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Street trees and yard trees have a significant impact on our quality of life and property values. Urban foresters work with homeowners to keep their yard trees healthy and to recommend proper replacement trees when needed. They also work with cities, towns, utilities and private community groups to develop policies and procedures to help insure the care and maintenance of urban trees.
Like all trees in urban areas, those growing on commercial sites such as in shopping areas or parking lots contribute to human comfort and aesthetic beauty. Because of the relatively harsh conditions in which these trees live, they require special care to remain healthy. Urban foresters and arborists can assist businesses in caring for their trees.
Indiana’s hardwood forests are some of the most productive in the world, and the vast majority of our forestland is privately owned. This presents a significant challenge to foresters, because it means impressing upon thousands of landowners the importance of scientific forest management to insure the sustainability of these important forests. Private forests are managed for a variety of benefits and uses including timber and wood products, personal recreation, wildlife habitat and hunting, watershed protection and for long term investments. The Division of Forestry has 20 District Foresters whose services are available in every county in the state. In addition, there are private consultant foresters who also work with landowners to help them meet their management objectives.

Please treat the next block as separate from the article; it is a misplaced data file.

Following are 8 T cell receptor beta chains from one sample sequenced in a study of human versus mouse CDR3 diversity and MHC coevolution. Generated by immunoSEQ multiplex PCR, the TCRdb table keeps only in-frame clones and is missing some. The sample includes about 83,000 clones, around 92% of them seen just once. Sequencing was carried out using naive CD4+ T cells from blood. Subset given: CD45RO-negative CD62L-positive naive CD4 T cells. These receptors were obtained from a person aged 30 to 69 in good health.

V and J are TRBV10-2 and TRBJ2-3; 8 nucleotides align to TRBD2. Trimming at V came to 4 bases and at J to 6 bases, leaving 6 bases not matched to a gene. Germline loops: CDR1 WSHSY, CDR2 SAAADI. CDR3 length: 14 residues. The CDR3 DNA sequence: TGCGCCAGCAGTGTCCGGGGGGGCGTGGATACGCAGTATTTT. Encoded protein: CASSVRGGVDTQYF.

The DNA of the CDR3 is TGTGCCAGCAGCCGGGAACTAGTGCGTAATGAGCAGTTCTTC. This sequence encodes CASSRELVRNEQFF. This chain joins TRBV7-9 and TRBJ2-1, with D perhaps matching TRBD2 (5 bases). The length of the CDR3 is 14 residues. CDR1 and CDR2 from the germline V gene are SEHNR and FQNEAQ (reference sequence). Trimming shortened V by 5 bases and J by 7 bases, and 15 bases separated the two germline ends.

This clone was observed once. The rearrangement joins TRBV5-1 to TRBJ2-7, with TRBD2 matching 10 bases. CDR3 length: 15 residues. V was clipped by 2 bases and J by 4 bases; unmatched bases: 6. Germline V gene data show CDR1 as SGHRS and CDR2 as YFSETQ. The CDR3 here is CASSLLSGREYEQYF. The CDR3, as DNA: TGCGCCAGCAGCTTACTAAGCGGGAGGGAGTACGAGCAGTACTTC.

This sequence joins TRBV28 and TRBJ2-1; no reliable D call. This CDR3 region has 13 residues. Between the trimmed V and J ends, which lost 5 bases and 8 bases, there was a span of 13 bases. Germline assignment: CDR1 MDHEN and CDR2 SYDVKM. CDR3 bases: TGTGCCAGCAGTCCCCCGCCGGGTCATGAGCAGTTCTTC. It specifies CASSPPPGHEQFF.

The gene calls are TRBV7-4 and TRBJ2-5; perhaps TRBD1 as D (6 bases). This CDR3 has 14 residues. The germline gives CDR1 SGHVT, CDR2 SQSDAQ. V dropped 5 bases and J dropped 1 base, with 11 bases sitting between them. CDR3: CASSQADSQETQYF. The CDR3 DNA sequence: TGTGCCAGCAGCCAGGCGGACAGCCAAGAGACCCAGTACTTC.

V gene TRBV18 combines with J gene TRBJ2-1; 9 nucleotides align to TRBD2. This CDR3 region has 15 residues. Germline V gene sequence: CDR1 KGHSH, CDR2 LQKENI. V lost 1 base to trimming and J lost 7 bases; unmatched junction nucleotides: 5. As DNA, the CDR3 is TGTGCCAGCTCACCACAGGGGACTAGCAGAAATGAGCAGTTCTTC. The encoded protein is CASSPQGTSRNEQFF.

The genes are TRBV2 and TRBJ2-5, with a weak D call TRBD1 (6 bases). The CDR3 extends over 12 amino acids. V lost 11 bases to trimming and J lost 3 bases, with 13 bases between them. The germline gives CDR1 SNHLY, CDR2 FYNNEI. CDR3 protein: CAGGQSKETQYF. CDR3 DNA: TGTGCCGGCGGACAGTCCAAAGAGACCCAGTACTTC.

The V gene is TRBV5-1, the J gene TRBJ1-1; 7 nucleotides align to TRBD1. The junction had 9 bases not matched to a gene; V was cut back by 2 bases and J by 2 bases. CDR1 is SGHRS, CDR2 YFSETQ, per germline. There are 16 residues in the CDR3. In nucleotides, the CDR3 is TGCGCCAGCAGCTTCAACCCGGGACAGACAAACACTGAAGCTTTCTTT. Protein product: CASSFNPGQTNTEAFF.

The quality of Indiana’s water and the quality of its forests are directly related. Without healthy forests, our rivers and streams would soon fill with sediment. Foresters work with landowners to encourage the planting and/or maintenance of buffer strips of trees near waterways. When land is disturbed by harvesting, mining or development, trees play a prominent role in reclaiming that land to a productive state, safeguarding water quality and insuring that waterways are protected from soil erosion. Foresters work with loggers and landowners to encourage the use of Best Management Practices (BMPs). These practices minimize disturbance to the environment and help the woods return to its original condition or better.